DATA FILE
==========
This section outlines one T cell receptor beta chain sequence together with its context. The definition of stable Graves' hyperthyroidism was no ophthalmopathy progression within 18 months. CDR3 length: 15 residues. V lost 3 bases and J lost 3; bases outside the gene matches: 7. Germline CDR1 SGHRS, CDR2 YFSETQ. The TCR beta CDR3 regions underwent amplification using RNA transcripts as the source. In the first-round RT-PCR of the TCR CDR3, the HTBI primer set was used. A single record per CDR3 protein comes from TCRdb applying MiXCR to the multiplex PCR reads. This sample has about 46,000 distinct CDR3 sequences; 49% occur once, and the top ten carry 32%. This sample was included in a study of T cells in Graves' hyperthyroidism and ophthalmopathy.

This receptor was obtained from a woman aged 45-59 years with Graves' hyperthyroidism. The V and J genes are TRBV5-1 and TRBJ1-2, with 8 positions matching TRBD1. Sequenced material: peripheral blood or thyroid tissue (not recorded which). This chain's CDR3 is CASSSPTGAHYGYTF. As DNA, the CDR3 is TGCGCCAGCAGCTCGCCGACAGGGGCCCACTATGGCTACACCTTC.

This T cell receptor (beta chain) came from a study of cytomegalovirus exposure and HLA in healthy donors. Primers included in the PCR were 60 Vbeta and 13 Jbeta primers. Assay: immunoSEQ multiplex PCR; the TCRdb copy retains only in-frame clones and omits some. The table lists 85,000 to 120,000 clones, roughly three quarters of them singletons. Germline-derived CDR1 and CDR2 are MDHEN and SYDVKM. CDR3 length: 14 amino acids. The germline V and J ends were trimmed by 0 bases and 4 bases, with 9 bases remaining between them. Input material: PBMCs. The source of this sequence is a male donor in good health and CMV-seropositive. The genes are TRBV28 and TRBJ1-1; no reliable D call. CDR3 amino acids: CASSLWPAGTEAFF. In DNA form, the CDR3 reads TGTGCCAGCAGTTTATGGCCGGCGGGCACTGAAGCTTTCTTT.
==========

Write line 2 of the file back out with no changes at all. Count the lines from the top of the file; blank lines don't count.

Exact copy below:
This receptor was obtained from a woman aged 45-59 years with Graves' hyperthyroidism. The V and J genes are TRBV5-1 and TRBJ1-2, with 8 positions matching TRBD1. Sequenced material: peripheral blood or thyroid tissue (not recorded which). This chain's CDR3 is CASSSPTGAHYGYTF. As DNA, the CDR3 is TGCGCCAGCAGCTCGCCGACAGGGGCCCACTATGGCTACACCTTC.